Elizabeth Crilly


BSc Pure and Applied Physics                   -  Queens University Belfast

MSc Medical Physics and Bio-Engineering - Aberdeen University

PGCE                                                          -  Homerton College, University of Cambridge

Daphne Jackson Research Fellow             -  Surrey University

I have worked with both Unilever Research  and Smith and Nephew Research and then followed a career in teaching for 6 years. I was awarded a teaching Fellowship by The Ogden Trust . On my return to research with the support of  being awarded a Daphne Jackson Fellowship for women returners to Science and Education, I was enabled to work on an industrial application of MRI; looking at diffusion in soil polysaccharides .  With a family relocation to Cambridge I took up a research post at Cambridge University and Papworth Hospital on a medical engineering project for the design of a novel device to map the electrical activity of the heart in order to identify patients at risk of Sudden Cardiac Death.   Taking a final career break for the birth of our fourth child I returned to work in STEM Education, leading a small charity, STEM Team East, which managed almost 1,000 volunteer STEM professionals from industry, business and universites, working with schools and running large STEM Fairs, events and national STEM enrichment schemes . I am now registered with the university to research Physics Education in the Physics Education Research Group as part of the Department of Physics and Astronomy.    

Research interests

The number of school students who opt to study physics, and in turn the number who proceed onto university for physics or related degrees, has remained at a very low level compared to other subjects, for over 4 decades (National Audit Offices, IOP).  There is a substantial body of research into factors which constrain the progression in physics.  These factors have been identified relating to low uptake of physics by female students due to stereotype behaviour, confidence factors, subject gender bias in presentation and resources, unconscious bias in selection procedures and teaching styles which therefore present challenges to 50% of the school population.  In addition both male and female students may face the challenges laid down by negative socioeconomic impact, differences in Science Capital (Archer 2012) and differences in exam pass rates for physics compared to other subjects (IOP Charles Tracey, private communication 2017)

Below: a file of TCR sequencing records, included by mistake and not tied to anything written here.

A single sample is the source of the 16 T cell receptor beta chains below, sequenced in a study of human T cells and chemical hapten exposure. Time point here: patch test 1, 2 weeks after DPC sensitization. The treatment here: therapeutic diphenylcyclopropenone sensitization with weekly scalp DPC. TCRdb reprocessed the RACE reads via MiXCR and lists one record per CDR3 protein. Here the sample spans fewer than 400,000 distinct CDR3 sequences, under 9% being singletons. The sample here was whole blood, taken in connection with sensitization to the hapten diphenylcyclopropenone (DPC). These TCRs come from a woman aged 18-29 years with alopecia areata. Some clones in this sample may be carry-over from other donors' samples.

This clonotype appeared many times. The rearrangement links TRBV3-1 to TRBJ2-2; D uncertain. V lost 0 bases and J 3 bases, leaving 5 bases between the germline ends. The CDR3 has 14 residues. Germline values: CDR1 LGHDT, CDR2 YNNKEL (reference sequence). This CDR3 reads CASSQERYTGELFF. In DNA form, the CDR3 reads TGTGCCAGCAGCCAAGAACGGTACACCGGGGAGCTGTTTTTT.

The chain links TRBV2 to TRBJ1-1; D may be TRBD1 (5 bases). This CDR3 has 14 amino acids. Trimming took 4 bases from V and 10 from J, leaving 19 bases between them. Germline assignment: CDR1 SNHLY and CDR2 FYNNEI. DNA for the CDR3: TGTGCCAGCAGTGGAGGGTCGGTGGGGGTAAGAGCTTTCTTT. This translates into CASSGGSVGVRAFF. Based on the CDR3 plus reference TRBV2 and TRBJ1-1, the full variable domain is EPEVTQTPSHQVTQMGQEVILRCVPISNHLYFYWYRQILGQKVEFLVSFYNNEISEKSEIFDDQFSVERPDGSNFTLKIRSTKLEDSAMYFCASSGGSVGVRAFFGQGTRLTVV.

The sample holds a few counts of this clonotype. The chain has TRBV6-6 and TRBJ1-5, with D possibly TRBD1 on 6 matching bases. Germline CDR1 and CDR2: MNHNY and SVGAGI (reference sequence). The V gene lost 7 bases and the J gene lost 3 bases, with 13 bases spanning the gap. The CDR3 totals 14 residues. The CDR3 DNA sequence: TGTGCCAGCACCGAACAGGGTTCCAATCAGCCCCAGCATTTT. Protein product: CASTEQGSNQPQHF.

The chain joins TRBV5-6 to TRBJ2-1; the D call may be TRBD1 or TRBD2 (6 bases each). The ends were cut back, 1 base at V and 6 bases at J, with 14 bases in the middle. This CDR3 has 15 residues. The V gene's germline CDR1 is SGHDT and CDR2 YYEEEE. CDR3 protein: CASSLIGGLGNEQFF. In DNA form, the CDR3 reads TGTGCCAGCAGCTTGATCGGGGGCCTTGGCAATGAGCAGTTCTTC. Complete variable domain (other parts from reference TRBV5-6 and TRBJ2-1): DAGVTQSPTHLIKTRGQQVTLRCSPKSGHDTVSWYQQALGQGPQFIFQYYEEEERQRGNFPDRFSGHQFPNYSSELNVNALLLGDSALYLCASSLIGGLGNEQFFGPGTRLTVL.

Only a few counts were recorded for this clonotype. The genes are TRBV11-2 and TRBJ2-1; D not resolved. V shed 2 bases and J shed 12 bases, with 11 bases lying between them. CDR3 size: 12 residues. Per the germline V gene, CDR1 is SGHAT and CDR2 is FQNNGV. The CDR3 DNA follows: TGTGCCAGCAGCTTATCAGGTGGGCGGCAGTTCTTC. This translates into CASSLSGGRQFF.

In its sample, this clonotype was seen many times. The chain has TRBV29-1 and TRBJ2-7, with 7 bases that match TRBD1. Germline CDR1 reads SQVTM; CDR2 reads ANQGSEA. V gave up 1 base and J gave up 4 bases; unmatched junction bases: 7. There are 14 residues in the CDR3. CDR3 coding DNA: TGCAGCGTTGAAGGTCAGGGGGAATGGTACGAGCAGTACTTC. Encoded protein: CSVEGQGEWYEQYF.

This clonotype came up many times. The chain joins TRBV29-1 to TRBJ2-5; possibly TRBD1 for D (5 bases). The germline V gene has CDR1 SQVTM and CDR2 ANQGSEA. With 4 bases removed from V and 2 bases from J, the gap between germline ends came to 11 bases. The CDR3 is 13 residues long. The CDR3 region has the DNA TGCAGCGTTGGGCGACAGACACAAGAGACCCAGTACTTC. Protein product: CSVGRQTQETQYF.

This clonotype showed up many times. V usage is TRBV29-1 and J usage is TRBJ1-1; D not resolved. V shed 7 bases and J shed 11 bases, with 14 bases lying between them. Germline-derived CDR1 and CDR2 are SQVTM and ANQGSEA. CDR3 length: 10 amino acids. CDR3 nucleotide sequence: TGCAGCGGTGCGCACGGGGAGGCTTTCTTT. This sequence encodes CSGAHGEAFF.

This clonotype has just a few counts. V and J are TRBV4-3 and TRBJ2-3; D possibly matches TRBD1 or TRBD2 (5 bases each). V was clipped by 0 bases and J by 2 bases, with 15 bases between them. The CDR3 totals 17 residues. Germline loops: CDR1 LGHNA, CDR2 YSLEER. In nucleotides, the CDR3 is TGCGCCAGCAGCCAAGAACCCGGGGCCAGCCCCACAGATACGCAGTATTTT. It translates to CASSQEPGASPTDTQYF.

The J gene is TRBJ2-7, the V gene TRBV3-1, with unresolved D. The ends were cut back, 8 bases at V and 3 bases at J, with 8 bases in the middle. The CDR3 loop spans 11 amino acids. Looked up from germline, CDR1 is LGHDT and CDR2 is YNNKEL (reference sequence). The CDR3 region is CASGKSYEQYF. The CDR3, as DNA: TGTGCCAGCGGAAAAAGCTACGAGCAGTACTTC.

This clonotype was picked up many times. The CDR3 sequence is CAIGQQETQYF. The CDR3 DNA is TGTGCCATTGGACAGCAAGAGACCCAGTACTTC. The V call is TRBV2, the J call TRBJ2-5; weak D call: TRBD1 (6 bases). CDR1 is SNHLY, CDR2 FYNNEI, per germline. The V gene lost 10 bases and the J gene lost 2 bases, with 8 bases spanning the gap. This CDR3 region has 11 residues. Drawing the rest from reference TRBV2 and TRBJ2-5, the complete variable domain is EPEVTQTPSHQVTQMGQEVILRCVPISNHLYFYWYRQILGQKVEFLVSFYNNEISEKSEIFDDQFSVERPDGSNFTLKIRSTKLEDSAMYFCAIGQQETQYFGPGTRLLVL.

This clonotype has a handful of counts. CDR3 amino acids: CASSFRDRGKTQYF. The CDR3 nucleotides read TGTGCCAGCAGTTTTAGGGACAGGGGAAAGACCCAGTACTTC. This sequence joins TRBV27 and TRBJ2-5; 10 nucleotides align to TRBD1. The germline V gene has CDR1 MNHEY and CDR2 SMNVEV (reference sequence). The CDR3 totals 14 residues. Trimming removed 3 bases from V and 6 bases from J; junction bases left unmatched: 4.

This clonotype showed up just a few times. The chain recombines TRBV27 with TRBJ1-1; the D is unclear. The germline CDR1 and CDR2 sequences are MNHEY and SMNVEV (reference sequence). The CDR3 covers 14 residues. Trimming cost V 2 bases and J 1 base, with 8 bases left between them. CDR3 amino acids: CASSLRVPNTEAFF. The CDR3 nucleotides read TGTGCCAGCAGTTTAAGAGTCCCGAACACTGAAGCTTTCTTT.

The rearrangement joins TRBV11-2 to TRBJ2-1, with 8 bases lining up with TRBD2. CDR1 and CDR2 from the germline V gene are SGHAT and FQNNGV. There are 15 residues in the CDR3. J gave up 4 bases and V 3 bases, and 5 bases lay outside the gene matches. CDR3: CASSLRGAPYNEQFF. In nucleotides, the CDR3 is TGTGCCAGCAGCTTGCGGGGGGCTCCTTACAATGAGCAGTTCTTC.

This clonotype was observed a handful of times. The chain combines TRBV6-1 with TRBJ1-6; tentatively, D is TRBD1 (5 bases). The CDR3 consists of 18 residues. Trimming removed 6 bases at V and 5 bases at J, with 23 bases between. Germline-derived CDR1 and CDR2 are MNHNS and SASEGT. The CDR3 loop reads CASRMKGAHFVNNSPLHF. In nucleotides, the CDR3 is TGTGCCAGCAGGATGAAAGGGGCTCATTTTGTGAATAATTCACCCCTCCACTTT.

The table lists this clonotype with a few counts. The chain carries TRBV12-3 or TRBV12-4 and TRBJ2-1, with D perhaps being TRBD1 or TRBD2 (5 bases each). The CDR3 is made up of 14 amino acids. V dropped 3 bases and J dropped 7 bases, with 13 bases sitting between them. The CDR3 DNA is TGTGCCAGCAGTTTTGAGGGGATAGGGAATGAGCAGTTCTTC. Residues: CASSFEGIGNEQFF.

In addition to this background of challenges to learning it is a commonly held belief that ‘Physics is Hard’ and so in essence this research explores what this means by analysing the success of those volunteer participants who have at least one qualification in physics. We aim to collate their experiences of learning and succeeding in physics to assess, and possibly measure, through a mixed quantitative and qualitative study how they succeeded in navigating their way along the progression pathway against this background of hurdles.  Mostly we aim to research how they succeeded in their learning and understanding of physics.  Their mental strategies and cognitive processes; their behaviours and attributes that helped them overcome the ‘hard’ factor of physics.


  • BSc Pure and Applied Physics
  • MSc Medical Physics and Bio- Engineering
  • PGCE

Research groups and institutes

  • Physics Education